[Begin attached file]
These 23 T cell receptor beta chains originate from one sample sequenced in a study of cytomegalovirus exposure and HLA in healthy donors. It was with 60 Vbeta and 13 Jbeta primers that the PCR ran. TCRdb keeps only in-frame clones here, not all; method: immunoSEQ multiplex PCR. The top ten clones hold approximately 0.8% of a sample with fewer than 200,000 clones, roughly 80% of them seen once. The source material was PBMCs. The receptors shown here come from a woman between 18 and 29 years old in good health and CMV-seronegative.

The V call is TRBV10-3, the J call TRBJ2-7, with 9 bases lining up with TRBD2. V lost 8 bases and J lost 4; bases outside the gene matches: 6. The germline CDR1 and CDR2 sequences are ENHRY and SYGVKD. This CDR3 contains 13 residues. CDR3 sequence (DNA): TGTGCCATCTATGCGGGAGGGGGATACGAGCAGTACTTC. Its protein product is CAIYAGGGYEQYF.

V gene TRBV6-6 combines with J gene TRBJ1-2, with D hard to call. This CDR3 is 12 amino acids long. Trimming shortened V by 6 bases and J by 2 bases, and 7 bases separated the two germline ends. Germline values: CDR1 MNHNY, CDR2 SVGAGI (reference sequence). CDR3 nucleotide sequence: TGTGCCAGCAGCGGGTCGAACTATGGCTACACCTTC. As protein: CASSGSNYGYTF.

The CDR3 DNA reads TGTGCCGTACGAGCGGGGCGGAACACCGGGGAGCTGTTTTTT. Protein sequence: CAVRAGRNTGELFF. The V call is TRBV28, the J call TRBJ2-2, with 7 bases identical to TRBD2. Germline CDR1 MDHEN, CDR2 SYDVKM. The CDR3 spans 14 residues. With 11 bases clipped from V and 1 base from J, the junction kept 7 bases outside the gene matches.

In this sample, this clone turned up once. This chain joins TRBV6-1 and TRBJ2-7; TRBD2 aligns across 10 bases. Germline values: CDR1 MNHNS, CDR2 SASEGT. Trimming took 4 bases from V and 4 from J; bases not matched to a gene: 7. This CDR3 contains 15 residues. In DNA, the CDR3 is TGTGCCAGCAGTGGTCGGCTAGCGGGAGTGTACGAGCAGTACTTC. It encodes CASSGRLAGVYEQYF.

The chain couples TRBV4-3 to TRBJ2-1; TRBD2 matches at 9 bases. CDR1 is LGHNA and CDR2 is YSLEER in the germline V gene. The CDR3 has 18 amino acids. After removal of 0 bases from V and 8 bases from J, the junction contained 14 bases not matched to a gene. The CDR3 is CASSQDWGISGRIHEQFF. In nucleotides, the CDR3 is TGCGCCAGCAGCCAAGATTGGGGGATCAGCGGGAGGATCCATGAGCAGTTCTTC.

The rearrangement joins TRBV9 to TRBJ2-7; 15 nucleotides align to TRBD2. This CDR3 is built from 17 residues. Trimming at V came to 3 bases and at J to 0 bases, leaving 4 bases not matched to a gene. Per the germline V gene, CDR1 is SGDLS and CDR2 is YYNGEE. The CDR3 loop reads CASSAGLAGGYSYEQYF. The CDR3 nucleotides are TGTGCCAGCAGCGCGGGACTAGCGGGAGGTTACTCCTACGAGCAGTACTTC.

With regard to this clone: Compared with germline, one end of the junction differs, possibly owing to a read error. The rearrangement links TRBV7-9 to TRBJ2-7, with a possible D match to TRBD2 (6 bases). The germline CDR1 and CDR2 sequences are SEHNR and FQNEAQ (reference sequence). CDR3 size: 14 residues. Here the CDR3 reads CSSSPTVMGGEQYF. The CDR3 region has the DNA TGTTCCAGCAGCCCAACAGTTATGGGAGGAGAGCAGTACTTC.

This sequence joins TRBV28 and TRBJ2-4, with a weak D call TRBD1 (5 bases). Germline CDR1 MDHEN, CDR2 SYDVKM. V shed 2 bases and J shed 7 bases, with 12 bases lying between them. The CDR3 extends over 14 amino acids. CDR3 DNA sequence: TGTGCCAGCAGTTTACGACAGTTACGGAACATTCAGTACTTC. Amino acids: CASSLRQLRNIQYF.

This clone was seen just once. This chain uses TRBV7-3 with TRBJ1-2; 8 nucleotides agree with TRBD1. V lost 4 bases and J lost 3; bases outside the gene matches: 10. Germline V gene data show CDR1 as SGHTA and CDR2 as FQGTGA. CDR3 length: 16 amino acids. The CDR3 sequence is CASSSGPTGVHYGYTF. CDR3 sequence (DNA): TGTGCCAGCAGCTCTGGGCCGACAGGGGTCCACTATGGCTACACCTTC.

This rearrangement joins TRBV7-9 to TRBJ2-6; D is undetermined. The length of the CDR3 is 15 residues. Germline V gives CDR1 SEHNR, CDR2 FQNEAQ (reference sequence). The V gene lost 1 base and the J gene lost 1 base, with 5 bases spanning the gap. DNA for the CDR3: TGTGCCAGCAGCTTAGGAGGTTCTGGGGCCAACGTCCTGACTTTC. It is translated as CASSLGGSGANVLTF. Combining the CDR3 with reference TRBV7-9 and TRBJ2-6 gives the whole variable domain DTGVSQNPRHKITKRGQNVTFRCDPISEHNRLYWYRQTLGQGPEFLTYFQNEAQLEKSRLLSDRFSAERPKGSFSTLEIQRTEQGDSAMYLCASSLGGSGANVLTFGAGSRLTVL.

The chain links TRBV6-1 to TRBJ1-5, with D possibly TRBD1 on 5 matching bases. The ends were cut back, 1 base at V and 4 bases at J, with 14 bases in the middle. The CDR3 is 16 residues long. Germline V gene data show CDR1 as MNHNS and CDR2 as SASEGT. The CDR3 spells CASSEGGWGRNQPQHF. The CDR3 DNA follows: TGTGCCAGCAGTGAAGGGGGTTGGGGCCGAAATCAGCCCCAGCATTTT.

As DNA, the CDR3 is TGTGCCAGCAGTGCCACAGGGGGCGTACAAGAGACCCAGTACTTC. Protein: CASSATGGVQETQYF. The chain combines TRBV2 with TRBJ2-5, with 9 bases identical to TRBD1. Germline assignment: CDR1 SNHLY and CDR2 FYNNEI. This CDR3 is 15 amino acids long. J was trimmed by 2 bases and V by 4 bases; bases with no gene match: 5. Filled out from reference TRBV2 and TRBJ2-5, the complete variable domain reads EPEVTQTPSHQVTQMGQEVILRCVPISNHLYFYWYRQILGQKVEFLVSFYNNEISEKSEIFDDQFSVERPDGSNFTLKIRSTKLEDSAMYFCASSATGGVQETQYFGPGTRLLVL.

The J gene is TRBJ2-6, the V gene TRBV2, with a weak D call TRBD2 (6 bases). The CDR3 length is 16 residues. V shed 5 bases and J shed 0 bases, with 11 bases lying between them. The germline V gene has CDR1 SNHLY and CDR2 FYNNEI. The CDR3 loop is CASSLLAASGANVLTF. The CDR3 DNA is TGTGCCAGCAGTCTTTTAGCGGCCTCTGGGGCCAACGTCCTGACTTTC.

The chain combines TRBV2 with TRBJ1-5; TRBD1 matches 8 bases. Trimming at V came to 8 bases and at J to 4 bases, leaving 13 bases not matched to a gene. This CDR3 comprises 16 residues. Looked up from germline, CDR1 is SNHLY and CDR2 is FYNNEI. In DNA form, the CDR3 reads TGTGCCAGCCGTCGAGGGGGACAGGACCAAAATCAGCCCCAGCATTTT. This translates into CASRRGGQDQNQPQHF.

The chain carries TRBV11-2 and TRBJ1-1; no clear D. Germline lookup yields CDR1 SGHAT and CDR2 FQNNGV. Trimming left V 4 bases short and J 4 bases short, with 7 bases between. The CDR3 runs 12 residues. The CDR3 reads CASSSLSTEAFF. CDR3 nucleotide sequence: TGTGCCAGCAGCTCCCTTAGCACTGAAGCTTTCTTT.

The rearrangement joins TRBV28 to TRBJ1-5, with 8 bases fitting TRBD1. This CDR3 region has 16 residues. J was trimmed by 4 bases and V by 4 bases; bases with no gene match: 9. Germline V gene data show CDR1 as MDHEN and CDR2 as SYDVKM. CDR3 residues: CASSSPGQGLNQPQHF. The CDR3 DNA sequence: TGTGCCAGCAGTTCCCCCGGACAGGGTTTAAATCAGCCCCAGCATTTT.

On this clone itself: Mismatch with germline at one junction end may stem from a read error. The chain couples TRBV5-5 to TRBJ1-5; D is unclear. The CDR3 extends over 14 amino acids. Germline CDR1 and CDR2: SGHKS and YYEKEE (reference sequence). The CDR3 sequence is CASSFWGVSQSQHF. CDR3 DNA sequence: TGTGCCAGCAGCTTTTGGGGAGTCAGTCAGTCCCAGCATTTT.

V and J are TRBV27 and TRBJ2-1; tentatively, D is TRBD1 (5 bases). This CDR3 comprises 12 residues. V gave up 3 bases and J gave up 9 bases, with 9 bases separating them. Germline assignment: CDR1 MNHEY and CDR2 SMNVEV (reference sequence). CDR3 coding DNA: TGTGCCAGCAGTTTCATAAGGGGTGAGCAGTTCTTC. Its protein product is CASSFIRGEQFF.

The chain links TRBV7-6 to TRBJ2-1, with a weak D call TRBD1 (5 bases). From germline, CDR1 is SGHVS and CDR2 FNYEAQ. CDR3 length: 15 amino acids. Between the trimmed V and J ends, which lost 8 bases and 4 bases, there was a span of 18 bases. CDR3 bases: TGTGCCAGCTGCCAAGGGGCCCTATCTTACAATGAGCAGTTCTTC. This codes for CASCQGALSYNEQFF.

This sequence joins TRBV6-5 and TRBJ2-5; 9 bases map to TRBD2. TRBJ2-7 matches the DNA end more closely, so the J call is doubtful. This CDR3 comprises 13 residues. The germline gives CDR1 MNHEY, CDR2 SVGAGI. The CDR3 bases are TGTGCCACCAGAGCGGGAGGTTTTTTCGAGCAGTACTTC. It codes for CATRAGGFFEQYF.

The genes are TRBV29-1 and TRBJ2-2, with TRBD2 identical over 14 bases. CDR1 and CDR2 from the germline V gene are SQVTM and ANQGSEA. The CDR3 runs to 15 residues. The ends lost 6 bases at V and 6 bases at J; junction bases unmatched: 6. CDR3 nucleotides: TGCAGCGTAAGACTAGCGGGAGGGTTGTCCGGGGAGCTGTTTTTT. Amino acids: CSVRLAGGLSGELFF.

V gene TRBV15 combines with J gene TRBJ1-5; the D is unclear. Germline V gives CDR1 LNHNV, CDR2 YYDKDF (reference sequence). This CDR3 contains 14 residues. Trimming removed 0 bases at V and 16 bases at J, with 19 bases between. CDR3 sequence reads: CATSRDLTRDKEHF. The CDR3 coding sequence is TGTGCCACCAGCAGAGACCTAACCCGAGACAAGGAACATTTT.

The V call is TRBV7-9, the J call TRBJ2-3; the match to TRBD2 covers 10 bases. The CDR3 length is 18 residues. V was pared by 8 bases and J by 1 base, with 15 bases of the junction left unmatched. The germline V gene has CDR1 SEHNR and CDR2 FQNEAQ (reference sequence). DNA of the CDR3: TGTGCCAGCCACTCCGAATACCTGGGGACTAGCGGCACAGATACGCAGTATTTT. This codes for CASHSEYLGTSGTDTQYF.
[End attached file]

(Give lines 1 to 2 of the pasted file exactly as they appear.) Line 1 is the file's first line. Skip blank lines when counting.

These 23 T cell receptor beta chains originate from one sample sequenced in a study of cytomegalovirus exposure and HLA in healthy donors. It was with 60 Vbeta and 13 Jbeta primers that the PCR ran. TCRdb keeps only in-frame clones here, not all; method: immunoSEQ multiplex PCR. The top ten clones hold approximately 0.8% of a sample with fewer than 200,000 clones, roughly 80% of them seen once. The source material was PBMCs. The receptors shown here come from a woman between 18 and 29 years old in good health and CMV-seronegative.

The V call is TRBV10-3, the J call TRBJ2-7, with 9 bases lining up with TRBD2. V lost 8 bases and J lost 4; bases outside the gene matches: 6. The germline CDR1 and CDR2 sequences are ENHRY and SYGVKD. This CDR3 contains 13 residues. CDR3 sequence (DNA): TGTGCCATCTATGCGGGAGGGGGATACGAGCAGTACTTC. Its protein product is CAIYAGGGYEQYF.